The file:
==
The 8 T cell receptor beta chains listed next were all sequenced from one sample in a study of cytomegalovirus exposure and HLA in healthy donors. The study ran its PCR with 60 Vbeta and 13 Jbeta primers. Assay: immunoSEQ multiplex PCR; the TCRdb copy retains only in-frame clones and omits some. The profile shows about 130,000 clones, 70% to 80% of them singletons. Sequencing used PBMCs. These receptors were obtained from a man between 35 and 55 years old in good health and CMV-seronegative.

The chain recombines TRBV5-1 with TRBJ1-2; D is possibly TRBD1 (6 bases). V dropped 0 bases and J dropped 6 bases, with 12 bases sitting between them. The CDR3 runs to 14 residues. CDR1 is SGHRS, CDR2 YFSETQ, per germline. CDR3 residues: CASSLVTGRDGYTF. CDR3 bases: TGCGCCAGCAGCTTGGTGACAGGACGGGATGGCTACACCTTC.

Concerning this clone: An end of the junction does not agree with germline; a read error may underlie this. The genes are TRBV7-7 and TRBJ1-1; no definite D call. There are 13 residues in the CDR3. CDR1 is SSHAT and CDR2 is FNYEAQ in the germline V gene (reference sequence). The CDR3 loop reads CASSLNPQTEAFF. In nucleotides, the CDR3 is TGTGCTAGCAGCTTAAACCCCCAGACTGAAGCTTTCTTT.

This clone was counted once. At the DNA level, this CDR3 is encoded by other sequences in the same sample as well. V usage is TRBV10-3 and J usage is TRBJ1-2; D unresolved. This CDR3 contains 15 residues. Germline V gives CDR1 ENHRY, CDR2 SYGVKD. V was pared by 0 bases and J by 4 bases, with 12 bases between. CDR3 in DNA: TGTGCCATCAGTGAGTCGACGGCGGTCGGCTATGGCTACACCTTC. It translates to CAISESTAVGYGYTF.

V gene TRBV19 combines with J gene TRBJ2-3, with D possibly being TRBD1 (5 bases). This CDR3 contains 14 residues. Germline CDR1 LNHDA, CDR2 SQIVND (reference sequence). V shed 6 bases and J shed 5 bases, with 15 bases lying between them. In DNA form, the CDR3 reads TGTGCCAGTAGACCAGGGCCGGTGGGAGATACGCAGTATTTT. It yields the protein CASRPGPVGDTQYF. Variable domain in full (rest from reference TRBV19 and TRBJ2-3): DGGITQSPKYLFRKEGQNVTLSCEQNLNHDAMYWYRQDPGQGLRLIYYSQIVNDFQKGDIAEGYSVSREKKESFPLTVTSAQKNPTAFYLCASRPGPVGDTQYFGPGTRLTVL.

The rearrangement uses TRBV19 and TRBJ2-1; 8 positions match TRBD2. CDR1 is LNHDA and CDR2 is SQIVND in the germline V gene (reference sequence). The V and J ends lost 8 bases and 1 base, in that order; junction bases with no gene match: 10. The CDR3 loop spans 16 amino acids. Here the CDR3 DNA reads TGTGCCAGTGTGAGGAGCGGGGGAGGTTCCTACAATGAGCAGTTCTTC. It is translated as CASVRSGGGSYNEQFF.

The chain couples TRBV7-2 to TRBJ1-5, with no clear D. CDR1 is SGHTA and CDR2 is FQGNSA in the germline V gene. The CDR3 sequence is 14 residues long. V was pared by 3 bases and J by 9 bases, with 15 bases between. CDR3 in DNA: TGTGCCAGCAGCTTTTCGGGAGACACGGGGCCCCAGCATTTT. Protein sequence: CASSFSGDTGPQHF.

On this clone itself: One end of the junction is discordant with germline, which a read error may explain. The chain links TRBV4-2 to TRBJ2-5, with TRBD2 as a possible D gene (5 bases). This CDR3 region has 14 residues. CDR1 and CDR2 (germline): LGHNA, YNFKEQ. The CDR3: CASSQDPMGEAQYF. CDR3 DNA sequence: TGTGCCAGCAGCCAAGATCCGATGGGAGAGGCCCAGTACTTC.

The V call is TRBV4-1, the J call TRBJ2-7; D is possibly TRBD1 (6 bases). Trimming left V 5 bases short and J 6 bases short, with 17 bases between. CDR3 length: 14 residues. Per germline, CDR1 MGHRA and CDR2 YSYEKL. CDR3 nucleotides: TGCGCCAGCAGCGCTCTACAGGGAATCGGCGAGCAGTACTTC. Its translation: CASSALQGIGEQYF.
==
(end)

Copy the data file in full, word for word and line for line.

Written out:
The 8 T cell receptor beta chains listed next were all sequenced from one sample in a study of cytomegalovirus exposure and HLA in healthy donors. The study ran its PCR with 60 Vbeta and 13 Jbeta primers. Assay: immunoSEQ multiplex PCR; the TCRdb copy retains only in-frame clones and omits some. The profile shows about 130,000 clones, 70% to 80% of them singletons. Sequencing used PBMCs. These receptors were obtained from a man between 35 and 55 years old in good health and CMV-seronegative.

The chain recombines TRBV5-1 with TRBJ1-2; D is possibly TRBD1 (6 bases). V dropped 0 bases and J dropped 6 bases, with 12 bases sitting between them. The CDR3 runs to 14 residues. CDR1 is SGHRS, CDR2 YFSETQ, per germline. CDR3 residues: CASSLVTGRDGYTF. CDR3 bases: TGCGCCAGCAGCTTGGTGACAGGACGGGATGGCTACACCTTC.

Concerning this clone: An end of the junction does not agree with germline; a read error may underlie this. The genes are TRBV7-7 and TRBJ1-1; no definite D call. There are 13 residues in the CDR3. CDR1 is SSHAT and CDR2 is FNYEAQ in the germline V gene (reference sequence). The CDR3 loop reads CASSLNPQTEAFF. In nucleotides, the CDR3 is TGTGCTAGCAGCTTAAACCCCCAGACTGAAGCTTTCTTT.

This clone was counted once. At the DNA level, this CDR3 is encoded by other sequences in the same sample as well. V usage is TRBV10-3 and J usage is TRBJ1-2; D unresolved. This CDR3 contains 15 residues. Germline V gives CDR1 ENHRY, CDR2 SYGVKD. V was pared by 0 bases and J by 4 bases, with 12 bases between. CDR3 in DNA: TGTGCCATCAGTGAGTCGACGGCGGTCGGCTATGGCTACACCTTC. It translates to CAISESTAVGYGYTF.

V gene TRBV19 combines with J gene TRBJ2-3, with D possibly being TRBD1 (5 bases). This CDR3 contains 14 residues. Germline CDR1 LNHDA, CDR2 SQIVND (reference sequence). V shed 6 bases and J shed 5 bases, with 15 bases lying between them. In DNA form, the CDR3 reads TGTGCCAGTAGACCAGGGCCGGTGGGAGATACGCAGTATTTT. It yields the protein CASRPGPVGDTQYF. Variable domain in full (rest from reference TRBV19 and TRBJ2-3): DGGITQSPKYLFRKEGQNVTLSCEQNLNHDAMYWYRQDPGQGLRLIYYSQIVNDFQKGDIAEGYSVSREKKESFPLTVTSAQKNPTAFYLCASRPGPVGDTQYFGPGTRLTVL.

The rearrangement uses TRBV19 and TRBJ2-1; 8 positions match TRBD2. CDR1 is LNHDA and CDR2 is SQIVND in the germline V gene (reference sequence). The V and J ends lost 8 bases and 1 base, in that order; junction bases with no gene match: 10. The CDR3 loop spans 16 amino acids. Here the CDR3 DNA reads TGTGCCAGTGTGAGGAGCGGGGGAGGTTCCTACAATGAGCAGTTCTTC. It is translated as CASVRSGGGSYNEQFF.

The chain couples TRBV7-2 to TRBJ1-5, with no clear D. CDR1 is SGHTA and CDR2 is FQGNSA in the germline V gene. The CDR3 sequence is 14 residues long. V was pared by 3 bases and J by 9 bases, with 15 bases between. CDR3 in DNA: TGTGCCAGCAGCTTTTCGGGAGACACGGGGCCCCAGCATTTT. Protein sequence: CASSFSGDTGPQHF.

On this clone itself: One end of the junction is discordant with germline, which a read error may explain. The chain links TRBV4-2 to TRBJ2-5, with TRBD2 as a possible D gene (5 bases). This CDR3 region has 14 residues. CDR1 and CDR2 (germline): LGHNA, YNFKEQ. The CDR3: CASSQDPMGEAQYF. CDR3 DNA sequence: TGTGCCAGCAGCCAAGATCCGATGGGAGAGGCCCAGTACTTC.

The V call is TRBV4-1, the J call TRBJ2-7; D is possibly TRBD1 (6 bases). Trimming left V 5 bases short and J 6 bases short, with 17 bases between. CDR3 length: 14 residues. Per germline, CDR1 MGHRA and CDR2 YSYEKL. CDR3 nucleotides: TGCGCCAGCAGCGCTCTACAGGGAATCGGCGAGCAGTACTTC. Its translation: CASSALQGIGEQYF.